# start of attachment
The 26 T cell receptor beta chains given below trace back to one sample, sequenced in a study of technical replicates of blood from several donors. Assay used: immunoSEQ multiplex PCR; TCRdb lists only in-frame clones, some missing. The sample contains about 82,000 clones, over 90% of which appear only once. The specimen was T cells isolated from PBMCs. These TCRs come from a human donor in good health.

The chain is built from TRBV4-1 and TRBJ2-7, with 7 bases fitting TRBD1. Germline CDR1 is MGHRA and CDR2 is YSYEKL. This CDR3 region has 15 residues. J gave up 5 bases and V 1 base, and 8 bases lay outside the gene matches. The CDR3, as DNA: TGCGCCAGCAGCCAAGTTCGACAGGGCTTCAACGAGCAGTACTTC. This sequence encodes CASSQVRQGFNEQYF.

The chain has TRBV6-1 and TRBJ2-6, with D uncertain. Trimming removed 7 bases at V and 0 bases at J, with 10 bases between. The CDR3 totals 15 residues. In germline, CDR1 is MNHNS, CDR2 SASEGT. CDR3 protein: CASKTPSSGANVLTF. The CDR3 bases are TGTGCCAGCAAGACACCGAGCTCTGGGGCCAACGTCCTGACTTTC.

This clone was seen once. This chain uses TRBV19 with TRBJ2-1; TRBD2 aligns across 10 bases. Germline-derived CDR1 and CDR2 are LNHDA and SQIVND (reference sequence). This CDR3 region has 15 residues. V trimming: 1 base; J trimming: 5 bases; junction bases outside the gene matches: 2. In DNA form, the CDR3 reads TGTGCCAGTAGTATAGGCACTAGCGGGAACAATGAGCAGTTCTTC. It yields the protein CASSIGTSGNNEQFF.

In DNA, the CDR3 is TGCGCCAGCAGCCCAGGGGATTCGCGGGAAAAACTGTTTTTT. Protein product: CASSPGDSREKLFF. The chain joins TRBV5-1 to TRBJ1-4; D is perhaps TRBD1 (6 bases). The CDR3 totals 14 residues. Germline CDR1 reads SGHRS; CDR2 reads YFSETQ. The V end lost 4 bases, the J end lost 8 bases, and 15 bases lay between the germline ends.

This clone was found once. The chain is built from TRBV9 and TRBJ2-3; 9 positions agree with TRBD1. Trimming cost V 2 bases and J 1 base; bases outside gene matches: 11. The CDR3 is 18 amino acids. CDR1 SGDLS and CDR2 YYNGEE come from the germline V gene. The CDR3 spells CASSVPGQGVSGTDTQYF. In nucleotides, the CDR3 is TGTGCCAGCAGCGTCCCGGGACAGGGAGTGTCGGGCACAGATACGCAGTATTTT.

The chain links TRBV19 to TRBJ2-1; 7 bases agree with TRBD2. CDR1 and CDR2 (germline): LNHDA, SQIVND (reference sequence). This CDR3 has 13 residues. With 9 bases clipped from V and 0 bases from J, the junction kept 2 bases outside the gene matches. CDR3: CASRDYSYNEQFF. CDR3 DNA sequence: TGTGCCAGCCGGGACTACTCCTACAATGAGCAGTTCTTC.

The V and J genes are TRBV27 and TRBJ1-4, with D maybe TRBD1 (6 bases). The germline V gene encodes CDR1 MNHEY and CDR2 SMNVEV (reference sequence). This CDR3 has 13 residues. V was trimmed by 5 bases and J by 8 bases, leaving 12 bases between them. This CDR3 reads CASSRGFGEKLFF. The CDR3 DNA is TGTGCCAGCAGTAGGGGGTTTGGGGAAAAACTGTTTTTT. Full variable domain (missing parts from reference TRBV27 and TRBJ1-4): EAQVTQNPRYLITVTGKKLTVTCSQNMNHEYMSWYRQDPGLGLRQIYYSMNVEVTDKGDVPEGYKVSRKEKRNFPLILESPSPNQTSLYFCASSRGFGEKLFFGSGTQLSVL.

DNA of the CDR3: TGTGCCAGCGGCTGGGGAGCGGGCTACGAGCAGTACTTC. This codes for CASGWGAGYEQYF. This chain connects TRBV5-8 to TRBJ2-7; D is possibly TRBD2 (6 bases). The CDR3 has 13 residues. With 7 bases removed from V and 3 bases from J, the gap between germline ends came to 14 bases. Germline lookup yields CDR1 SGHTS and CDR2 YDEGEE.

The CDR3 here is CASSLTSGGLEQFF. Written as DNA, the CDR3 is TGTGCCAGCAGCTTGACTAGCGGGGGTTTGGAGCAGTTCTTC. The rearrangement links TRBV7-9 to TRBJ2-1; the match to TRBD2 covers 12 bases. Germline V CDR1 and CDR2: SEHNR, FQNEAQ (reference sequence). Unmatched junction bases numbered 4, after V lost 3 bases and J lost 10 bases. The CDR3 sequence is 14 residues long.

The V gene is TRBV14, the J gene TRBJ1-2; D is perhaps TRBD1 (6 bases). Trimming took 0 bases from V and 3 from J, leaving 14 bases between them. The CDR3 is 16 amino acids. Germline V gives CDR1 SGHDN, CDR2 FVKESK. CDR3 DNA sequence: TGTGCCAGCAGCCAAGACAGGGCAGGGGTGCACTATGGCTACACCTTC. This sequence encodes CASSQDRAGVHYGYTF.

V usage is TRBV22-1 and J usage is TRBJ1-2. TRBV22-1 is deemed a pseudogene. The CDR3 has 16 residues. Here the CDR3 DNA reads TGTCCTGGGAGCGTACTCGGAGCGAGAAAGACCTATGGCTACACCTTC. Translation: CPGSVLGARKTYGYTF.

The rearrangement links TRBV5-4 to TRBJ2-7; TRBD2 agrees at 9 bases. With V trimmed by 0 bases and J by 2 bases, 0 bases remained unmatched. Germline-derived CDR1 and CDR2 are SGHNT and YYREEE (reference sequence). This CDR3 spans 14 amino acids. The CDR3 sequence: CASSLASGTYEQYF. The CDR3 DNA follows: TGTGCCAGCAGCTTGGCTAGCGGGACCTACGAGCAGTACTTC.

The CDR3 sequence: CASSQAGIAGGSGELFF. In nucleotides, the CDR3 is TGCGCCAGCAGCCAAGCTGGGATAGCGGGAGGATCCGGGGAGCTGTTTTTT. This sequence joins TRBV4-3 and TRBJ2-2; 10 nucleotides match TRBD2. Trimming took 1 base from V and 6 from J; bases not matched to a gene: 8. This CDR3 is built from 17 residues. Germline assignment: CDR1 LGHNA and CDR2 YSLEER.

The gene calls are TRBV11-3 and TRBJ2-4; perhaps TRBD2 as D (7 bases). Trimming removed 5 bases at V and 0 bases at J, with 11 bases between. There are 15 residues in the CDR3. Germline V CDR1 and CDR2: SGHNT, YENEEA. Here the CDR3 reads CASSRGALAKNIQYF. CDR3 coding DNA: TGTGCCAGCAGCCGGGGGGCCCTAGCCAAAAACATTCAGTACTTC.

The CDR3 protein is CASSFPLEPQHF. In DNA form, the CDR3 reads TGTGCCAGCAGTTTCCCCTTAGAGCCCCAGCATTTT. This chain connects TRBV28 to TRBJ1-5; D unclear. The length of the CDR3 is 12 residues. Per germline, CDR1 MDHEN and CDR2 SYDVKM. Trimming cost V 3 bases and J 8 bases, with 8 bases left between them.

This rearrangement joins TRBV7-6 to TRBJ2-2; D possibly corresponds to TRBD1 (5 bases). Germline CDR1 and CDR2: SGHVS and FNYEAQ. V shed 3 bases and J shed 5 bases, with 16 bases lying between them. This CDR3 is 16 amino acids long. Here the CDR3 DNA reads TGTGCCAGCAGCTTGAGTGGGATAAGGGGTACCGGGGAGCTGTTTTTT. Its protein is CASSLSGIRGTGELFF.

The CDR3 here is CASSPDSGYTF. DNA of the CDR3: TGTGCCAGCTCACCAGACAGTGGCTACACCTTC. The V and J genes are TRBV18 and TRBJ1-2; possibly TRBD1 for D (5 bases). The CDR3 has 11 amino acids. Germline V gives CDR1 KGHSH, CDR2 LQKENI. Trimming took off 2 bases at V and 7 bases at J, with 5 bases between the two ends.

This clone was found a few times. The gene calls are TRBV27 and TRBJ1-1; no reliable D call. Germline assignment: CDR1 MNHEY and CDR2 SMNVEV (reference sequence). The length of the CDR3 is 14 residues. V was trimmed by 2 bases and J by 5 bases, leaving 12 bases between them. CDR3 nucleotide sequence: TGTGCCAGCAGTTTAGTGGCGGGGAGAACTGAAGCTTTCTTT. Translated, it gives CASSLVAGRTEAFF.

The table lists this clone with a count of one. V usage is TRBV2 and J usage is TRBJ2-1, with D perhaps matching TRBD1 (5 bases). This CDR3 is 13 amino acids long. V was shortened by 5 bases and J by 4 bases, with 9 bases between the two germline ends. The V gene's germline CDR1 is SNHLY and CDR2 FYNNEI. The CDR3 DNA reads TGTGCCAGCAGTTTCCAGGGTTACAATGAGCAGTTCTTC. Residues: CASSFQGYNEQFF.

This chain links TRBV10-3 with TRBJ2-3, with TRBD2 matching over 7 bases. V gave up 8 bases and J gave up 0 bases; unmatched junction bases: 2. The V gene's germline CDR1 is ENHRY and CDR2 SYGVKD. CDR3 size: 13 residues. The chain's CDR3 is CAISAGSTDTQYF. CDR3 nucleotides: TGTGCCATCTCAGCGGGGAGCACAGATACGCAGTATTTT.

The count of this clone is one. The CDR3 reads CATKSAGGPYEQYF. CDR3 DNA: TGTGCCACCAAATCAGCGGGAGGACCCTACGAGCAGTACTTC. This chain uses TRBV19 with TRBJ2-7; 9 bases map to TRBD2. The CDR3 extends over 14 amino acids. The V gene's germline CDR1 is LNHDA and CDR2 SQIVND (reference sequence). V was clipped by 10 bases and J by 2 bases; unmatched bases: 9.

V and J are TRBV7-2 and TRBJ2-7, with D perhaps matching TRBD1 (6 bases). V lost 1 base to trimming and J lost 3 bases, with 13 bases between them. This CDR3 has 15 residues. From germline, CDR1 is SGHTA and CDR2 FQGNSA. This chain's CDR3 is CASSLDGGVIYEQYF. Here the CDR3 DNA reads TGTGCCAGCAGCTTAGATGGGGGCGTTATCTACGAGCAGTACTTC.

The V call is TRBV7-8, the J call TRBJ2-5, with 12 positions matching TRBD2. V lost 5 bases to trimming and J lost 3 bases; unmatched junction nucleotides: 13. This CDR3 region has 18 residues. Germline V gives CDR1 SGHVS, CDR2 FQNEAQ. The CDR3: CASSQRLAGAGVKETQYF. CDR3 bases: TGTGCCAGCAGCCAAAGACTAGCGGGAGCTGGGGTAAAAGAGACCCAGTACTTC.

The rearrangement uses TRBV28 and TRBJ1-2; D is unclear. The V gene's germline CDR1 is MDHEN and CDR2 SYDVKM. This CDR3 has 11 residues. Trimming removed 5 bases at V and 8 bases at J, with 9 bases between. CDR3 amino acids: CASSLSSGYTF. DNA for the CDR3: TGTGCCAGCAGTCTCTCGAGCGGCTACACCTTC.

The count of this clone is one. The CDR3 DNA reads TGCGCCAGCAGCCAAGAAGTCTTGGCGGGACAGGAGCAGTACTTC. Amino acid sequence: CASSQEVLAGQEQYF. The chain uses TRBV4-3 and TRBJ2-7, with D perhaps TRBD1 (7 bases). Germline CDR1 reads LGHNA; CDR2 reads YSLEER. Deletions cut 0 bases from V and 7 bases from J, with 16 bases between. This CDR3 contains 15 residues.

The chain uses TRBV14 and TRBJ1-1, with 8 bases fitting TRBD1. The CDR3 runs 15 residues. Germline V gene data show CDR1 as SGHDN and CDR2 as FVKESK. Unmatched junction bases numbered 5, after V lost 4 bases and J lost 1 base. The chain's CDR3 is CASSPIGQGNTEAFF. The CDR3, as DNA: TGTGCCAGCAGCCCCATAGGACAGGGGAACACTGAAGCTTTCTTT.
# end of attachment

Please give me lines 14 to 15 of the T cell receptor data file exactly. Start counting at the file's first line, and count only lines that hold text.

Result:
The CDR3 sequence: CASSQAGIAGGSGELFF. In nucleotides, the CDR3 is TGCGCCAGCAGCCAAGCTGGGATAGCGGGAGGATCCGGGGAGCTGTTTTTT. This sequence joins TRBV4-3 and TRBJ2-2; 10 nucleotides match TRBD2. Trimming took 1 base from V and 6 from J; bases not matched to a gene: 8. This CDR3 is built from 17 residues. Germline assignment: CDR1 LGHNA and CDR2 YSLEER.

The gene calls are TRBV11-3 and TRBJ2-4; perhaps TRBD2 as D (7 bases). Trimming removed 5 bases at V and 0 bases at J, with 11 bases between. There are 15 residues in the CDR3. Germline V CDR1 and CDR2: SGHNT, YENEEA. Here the CDR3 reads CASSRGALAKNIQYF. CDR3 coding DNA: TGTGCCAGCAGCCGGGGGGCCCTAGCCAAAAACATTCAGTACTTC.